No Primary For Hong Kong’s Next Chief Executive

Hong_Kong_Skyline_Restitch_-_Dec_2007

By David P. Griscom

The Chinese Communist party has announced that it will vet candidates for the upcoming 2017 election in Hong Kong for Chief Executive. New candidates will be approved by the 1,200 member committee, which previously picked the Chief Executive, before the public election. They have announced that there will be two to three candidates that will be selected, after which the people of Hong Kong will vote in elections, according to the BBC. 

This news has been met with disappointment by many pro-democracy groups in Hong Kong, who feel that this will only lead to candidates who are loyal to Beijing and are not representative of the citizens of Hong Kong. Demonstrations have taken place in parks surrounding the main government buildings in Hong Kong with a few thousand demonstrators showing their disappointment at the decision, according to TIME magazine.  

Hong Kong was ceded to China from Great Britain in 1997 with special concessions that the Chinese government must follow until 2047. Among these have been free trade, independent currency, an autonomous judiciary and democratic institutions for the people of Hong Kong. In addition the low taxes of Hong Kong have made it a major business hub for Asia and the world, many arguing because of these special restrictions.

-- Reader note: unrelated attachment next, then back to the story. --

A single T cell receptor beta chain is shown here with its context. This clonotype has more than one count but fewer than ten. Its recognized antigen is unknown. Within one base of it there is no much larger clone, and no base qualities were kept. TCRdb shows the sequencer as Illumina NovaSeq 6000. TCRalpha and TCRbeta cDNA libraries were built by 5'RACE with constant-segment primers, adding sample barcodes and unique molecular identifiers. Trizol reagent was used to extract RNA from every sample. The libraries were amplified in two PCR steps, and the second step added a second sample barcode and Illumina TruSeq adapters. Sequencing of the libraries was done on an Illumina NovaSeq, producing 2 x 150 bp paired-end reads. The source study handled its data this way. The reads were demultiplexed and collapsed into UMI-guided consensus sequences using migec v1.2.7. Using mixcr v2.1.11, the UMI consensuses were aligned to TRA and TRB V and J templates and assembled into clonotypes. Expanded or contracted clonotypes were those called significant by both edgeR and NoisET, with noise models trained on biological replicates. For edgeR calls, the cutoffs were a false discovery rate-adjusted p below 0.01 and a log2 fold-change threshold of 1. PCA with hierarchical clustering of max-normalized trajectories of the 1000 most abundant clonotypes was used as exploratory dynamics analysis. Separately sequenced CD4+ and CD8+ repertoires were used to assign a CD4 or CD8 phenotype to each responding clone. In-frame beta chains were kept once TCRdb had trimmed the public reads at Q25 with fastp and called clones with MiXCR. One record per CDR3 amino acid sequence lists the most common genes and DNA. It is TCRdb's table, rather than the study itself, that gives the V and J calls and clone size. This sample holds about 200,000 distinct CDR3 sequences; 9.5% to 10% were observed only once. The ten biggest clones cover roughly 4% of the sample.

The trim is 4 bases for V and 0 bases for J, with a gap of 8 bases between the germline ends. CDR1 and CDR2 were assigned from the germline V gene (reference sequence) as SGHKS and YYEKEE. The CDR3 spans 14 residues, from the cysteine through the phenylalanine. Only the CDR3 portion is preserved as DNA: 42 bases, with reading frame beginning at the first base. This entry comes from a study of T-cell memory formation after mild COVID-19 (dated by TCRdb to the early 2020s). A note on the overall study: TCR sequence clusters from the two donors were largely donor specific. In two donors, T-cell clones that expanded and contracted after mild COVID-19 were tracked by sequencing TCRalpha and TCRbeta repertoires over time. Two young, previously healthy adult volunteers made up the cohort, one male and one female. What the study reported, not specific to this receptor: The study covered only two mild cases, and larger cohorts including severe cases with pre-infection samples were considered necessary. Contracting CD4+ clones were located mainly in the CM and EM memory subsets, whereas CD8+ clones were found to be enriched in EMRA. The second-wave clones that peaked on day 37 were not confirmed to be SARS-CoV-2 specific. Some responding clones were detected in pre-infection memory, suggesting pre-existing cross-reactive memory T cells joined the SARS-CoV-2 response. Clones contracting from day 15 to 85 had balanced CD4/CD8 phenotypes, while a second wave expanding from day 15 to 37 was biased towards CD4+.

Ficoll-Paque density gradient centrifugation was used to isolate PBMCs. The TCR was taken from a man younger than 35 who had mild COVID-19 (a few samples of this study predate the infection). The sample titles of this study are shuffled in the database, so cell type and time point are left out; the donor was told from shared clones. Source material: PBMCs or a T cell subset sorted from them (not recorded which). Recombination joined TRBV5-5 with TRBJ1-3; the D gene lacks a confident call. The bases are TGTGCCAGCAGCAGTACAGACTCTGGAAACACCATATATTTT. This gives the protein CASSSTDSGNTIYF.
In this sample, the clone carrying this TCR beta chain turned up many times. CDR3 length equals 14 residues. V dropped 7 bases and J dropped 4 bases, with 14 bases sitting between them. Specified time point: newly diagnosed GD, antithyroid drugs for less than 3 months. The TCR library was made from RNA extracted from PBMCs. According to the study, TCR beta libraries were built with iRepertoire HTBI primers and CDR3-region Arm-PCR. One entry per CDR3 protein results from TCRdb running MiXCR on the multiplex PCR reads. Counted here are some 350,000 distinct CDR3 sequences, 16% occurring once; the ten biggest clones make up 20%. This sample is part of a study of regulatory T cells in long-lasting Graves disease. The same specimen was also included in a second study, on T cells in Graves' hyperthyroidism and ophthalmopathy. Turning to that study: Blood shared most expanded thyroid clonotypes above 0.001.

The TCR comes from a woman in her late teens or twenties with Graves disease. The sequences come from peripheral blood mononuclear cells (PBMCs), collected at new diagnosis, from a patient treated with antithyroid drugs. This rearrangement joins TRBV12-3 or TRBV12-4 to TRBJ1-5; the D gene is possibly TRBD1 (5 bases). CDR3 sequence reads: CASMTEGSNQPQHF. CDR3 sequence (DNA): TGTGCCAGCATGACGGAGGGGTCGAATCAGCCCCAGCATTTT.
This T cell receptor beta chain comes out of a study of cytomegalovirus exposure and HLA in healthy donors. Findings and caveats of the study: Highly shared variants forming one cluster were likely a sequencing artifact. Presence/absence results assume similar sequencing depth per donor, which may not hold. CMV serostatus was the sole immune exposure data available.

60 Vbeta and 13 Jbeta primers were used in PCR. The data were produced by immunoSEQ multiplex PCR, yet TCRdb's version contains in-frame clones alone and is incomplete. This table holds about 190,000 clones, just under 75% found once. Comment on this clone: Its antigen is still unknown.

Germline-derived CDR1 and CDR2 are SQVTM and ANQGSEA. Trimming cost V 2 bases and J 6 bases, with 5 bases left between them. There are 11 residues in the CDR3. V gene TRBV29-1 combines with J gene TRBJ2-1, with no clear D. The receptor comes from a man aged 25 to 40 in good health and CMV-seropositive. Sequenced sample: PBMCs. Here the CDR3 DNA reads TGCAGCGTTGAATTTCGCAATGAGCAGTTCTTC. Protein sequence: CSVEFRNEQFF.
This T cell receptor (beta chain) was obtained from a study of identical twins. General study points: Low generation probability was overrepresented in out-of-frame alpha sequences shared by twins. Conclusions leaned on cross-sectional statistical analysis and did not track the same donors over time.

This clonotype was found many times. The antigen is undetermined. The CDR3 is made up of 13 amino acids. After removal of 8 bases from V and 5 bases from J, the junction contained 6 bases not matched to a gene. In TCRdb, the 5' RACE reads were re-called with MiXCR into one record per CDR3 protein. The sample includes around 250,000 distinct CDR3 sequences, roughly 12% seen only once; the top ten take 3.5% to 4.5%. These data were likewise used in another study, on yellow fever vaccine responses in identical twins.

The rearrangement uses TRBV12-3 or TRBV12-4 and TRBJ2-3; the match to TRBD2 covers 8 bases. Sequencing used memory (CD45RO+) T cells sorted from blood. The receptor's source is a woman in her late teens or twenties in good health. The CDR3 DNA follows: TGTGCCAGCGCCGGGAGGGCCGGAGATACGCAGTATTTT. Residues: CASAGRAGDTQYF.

Occupy Central With Love and Peace, an organization of protestors formed to promote democracy in Hong Kong, has denounced this decision believing that it takes away from the concept of universal suffrage for Hong Kong’s citizens. This group intends to organize support to shut down Hong Kong’s main financial district with peaceful protests in the near future. Occupy Central released an official statement on the recent decision by the Communist Party, claiming that it is “killing democracy” and  “the occupation of central will definitely happen.” Occupy Central also held an unofficial referendum earlier this summer to directly elect their Chief Executive and to be able to decide which candidates will be on the ballot. Nominations and elections have previously been decided by the 1,200 member committee of bureaucrats, business representatives, and special interest groups, which China has decided will still decide the candidates on the ballot in 2017. 

Photo Credit – “Hong Kong Skyline Restitch – Dec 2007” by Diliff – Own work. Licensed under Creative Commons Attribution 3.0 via Wikimedia Commons

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